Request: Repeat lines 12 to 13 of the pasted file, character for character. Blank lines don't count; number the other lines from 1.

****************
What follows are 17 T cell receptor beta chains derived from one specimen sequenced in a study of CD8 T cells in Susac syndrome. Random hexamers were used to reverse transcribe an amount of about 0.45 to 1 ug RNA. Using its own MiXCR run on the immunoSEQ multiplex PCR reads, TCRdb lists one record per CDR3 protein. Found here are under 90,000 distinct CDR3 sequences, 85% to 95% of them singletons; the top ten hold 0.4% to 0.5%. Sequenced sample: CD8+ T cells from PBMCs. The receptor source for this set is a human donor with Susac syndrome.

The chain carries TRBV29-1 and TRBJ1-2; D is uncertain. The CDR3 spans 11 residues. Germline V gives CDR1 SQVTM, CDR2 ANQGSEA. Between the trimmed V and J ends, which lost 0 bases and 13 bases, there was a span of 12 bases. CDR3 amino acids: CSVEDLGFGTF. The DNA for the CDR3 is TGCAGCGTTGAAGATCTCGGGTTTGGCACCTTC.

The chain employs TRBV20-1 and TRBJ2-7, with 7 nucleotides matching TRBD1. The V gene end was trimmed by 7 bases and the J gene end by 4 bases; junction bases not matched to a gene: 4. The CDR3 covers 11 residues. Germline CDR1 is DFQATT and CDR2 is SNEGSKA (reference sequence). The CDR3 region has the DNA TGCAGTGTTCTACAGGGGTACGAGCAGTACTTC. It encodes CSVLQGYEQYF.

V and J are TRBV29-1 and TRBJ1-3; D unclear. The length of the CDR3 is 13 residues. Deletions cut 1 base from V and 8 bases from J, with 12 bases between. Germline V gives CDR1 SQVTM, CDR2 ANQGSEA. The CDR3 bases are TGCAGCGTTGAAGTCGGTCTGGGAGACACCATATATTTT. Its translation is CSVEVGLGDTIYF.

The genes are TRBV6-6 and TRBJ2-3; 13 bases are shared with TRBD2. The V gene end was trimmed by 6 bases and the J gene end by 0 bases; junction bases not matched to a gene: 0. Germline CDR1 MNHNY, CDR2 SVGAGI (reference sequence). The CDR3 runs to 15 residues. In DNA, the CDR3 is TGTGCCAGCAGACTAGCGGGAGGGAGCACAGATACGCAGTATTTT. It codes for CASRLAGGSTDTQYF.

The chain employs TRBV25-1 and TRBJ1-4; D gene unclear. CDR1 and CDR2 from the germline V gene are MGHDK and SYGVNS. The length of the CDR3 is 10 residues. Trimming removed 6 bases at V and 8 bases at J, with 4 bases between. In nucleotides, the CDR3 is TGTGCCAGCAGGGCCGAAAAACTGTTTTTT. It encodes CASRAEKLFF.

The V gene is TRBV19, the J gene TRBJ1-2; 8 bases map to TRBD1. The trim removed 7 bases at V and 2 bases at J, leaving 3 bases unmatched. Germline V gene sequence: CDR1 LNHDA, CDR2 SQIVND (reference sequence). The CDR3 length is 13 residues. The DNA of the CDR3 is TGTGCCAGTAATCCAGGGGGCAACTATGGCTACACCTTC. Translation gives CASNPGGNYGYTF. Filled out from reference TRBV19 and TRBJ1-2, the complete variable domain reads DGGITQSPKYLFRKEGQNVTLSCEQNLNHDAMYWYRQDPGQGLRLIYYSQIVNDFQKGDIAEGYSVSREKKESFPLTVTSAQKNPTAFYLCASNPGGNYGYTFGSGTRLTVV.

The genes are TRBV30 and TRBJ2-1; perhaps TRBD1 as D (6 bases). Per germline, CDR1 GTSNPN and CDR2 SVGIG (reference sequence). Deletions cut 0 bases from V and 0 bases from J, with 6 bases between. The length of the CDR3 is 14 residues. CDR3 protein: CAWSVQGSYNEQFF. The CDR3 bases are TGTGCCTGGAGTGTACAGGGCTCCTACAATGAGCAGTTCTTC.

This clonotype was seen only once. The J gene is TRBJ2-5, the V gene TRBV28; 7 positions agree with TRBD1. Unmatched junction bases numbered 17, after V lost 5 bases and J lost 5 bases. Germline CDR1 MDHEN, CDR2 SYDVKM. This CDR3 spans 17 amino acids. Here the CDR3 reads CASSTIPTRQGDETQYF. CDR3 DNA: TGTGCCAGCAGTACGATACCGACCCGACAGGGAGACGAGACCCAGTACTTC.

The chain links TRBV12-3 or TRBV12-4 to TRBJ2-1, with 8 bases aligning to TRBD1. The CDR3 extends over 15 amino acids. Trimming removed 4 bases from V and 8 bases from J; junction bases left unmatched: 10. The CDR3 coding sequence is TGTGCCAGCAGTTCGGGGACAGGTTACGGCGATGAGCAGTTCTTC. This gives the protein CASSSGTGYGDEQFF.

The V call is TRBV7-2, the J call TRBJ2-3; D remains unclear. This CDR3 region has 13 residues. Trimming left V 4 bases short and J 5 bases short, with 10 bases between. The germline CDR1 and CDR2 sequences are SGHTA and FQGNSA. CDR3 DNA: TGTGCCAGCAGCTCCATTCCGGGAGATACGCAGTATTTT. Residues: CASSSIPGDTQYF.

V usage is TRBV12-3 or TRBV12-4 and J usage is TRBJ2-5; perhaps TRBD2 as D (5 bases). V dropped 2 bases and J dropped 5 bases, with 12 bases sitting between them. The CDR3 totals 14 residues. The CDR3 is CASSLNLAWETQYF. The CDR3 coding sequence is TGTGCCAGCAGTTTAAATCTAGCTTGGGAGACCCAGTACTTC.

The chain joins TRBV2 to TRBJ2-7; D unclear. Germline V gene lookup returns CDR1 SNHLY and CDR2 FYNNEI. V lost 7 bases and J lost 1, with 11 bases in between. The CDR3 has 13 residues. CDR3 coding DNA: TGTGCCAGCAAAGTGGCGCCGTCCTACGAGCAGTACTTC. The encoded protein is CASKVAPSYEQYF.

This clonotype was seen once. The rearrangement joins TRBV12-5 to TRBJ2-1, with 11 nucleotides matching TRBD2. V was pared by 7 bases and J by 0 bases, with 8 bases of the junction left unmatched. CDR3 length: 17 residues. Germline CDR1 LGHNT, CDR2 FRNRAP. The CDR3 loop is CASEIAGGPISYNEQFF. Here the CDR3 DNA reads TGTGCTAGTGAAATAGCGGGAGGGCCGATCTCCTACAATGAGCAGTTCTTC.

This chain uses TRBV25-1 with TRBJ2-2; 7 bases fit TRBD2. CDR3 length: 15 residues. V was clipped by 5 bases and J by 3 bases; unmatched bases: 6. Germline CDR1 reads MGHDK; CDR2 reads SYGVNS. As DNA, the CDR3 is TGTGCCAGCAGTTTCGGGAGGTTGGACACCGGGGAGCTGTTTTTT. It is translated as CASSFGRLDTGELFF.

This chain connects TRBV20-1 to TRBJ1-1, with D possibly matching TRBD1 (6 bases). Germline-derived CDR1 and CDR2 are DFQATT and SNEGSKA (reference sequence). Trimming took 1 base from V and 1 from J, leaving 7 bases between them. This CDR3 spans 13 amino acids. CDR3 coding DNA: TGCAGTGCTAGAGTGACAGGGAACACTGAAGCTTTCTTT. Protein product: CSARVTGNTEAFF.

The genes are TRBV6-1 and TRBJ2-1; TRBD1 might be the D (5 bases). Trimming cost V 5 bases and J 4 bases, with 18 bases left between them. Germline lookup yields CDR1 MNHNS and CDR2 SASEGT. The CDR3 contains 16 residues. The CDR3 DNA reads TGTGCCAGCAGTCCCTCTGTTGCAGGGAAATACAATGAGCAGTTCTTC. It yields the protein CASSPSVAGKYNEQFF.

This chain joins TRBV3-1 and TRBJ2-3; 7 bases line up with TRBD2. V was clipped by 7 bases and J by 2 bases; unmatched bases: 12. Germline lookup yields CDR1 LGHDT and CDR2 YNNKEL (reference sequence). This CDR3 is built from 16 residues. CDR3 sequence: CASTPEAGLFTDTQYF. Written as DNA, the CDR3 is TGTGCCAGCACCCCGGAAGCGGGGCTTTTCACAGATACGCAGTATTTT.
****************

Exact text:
V usage is TRBV12-3 or TRBV12-4 and J usage is TRBJ2-5; perhaps TRBD2 as D (5 bases). V dropped 2 bases and J dropped 5 bases, with 12 bases sitting between them. The CDR3 totals 14 residues. The CDR3 is CASSLNLAWETQYF. The CDR3 coding sequence is TGTGCCAGCAGTTTAAATCTAGCTTGGGAGACCCAGTACTTC.

The chain joins TRBV2 to TRBJ2-7; D unclear. Germline V gene lookup returns CDR1 SNHLY and CDR2 FYNNEI. V lost 7 bases and J lost 1, with 11 bases in between. The CDR3 has 13 residues. CDR3 coding DNA: TGTGCCAGCAAAGTGGCGCCGTCCTACGAGCAGTACTTC. The encoded protein is CASKVAPSYEQYF.